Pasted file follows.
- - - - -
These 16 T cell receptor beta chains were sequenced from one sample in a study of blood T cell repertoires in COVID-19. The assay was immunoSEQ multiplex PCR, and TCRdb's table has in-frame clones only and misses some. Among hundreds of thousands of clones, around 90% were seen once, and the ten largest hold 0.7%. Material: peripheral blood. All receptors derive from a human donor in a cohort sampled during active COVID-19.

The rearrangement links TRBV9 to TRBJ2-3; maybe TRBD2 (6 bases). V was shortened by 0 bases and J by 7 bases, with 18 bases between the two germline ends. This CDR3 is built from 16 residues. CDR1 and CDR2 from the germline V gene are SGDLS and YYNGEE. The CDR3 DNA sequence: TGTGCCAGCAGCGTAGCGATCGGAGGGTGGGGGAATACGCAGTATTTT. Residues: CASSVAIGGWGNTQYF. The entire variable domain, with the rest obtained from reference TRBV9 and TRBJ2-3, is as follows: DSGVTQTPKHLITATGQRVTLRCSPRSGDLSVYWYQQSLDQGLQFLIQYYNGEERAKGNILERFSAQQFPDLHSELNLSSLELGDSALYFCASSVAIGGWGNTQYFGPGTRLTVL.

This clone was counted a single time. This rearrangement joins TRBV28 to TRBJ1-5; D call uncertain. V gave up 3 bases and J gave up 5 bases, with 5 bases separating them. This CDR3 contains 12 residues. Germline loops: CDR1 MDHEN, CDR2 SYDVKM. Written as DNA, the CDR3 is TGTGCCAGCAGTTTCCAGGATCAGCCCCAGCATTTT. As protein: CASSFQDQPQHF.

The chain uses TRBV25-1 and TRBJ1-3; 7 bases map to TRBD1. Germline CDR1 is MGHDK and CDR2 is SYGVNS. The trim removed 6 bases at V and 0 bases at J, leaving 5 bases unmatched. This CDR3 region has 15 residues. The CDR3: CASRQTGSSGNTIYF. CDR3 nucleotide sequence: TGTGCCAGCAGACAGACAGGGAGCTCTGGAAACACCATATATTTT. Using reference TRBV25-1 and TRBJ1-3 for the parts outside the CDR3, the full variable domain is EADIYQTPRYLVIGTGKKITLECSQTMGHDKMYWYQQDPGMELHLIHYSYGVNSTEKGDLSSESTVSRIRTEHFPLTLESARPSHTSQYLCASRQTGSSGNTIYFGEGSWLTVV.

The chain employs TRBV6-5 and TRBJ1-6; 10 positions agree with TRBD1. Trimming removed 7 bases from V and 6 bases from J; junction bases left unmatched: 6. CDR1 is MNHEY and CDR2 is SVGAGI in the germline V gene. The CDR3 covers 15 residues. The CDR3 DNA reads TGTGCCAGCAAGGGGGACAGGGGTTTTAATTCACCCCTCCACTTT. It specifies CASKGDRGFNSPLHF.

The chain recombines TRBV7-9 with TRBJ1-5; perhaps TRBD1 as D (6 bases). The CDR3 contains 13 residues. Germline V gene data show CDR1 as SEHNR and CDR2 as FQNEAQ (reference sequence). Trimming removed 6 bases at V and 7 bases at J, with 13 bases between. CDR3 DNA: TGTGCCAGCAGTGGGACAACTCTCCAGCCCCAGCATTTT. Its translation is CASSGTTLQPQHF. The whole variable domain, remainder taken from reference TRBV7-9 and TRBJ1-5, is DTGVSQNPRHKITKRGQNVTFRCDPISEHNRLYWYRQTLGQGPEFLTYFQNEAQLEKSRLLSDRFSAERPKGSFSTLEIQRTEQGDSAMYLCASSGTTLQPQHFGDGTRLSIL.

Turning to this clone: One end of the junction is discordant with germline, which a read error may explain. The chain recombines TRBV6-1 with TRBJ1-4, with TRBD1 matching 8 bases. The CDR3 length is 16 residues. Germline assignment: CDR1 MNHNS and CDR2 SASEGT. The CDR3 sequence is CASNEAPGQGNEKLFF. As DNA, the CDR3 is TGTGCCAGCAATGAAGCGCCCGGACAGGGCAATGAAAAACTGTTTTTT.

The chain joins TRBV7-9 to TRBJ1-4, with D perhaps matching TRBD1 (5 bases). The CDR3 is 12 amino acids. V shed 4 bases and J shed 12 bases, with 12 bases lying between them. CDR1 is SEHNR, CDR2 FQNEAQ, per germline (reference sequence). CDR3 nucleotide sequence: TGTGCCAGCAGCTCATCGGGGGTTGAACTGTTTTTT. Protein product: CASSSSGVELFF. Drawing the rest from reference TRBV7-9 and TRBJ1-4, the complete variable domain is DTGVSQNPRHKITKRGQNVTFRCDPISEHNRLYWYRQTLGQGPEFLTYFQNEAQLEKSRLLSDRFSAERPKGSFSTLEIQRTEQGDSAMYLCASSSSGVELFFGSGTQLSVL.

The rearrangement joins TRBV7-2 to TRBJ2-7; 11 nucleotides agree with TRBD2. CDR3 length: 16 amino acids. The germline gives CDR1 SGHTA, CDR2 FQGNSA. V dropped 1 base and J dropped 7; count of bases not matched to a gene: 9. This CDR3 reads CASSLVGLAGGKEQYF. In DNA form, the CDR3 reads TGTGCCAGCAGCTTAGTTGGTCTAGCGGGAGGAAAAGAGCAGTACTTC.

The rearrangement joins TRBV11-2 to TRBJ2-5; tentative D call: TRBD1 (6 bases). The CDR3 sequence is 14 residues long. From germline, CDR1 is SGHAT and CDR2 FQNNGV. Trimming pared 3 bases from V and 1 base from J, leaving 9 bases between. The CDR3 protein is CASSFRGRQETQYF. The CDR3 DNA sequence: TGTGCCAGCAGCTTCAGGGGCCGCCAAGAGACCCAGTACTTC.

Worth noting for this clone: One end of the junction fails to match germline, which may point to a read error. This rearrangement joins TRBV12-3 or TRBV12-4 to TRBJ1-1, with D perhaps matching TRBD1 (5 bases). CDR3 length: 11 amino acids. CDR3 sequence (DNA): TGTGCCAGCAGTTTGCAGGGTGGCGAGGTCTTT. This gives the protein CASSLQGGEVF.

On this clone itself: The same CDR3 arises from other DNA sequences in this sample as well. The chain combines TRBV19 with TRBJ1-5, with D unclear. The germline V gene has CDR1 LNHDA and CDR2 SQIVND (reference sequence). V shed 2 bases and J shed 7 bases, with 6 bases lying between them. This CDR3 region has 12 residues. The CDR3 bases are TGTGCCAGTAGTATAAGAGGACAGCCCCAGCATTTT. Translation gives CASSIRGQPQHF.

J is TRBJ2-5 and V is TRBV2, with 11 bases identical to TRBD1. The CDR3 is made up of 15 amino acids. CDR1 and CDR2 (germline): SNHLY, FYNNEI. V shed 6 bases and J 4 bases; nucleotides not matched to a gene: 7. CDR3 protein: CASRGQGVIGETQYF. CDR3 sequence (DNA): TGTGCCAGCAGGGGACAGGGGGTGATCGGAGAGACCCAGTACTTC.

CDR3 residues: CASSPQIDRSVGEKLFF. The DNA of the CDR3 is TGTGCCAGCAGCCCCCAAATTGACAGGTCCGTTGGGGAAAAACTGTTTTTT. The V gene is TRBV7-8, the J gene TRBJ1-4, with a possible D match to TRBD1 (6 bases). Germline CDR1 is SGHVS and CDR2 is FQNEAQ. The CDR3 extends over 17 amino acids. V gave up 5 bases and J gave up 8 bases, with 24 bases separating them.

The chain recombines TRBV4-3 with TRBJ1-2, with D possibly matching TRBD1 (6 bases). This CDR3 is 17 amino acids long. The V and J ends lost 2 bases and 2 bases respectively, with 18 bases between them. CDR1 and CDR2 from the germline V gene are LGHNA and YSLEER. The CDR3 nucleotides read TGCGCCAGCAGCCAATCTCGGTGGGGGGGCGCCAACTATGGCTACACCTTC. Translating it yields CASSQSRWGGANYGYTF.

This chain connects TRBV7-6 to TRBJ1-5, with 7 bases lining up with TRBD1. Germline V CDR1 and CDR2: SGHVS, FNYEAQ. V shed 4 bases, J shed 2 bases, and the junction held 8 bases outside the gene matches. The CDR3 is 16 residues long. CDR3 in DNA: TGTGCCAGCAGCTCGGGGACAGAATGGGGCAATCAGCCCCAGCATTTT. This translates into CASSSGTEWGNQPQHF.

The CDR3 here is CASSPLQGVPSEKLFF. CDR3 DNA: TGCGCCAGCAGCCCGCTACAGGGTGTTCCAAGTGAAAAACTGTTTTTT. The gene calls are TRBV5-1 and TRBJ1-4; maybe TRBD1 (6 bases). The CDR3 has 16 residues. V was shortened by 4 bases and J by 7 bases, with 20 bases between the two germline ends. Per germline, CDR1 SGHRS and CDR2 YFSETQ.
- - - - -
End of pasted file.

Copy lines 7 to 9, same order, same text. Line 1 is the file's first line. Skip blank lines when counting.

Turning to this clone: One end of the junction is discordant with germline, which a read error may explain. The chain recombines TRBV6-1 with TRBJ1-4, with TRBD1 matching 8 bases. The CDR3 length is 16 residues. Germline assignment: CDR1 MNHNS and CDR2 SASEGT. The CDR3 sequence is CASNEAPGQGNEKLFF. As DNA, the CDR3 is TGTGCCAGCAATGAAGCGCCCGGACAGGGCAATGAAAAACTGTTTTTT.

The chain joins TRBV7-9 to TRBJ1-4, with D perhaps matching TRBD1 (5 bases). The CDR3 is 12 amino acids. V shed 4 bases and J shed 12 bases, with 12 bases lying between them. CDR1 is SEHNR, CDR2 FQNEAQ, per germline (reference sequence). CDR3 nucleotide sequence: TGTGCCAGCAGCTCATCGGGGGTTGAACTGTTTTTT. Protein product: CASSSSGVELFF. Drawing the rest from reference TRBV7-9 and TRBJ1-4, the complete variable domain is DTGVSQNPRHKITKRGQNVTFRCDPISEHNRLYWYRQTLGQGPEFLTYFQNEAQLEKSRLLSDRFSAERPKGSFSTLEIQRTEQGDSAMYLCASSSSGVELFFGSGTQLSVL.

The rearrangement joins TRBV7-2 to TRBJ2-7; 11 nucleotides agree with TRBD2. CDR3 length: 16 amino acids. The germline gives CDR1 SGHTA, CDR2 FQGNSA. V dropped 1 base and J dropped 7; count of bases not matched to a gene: 9. This CDR3 reads CASSLVGLAGGKEQYF. In DNA form, the CDR3 reads TGTGCCAGCAGCTTAGTTGGTCTAGCGGGAGGAAAAGAGCAGTACTTC.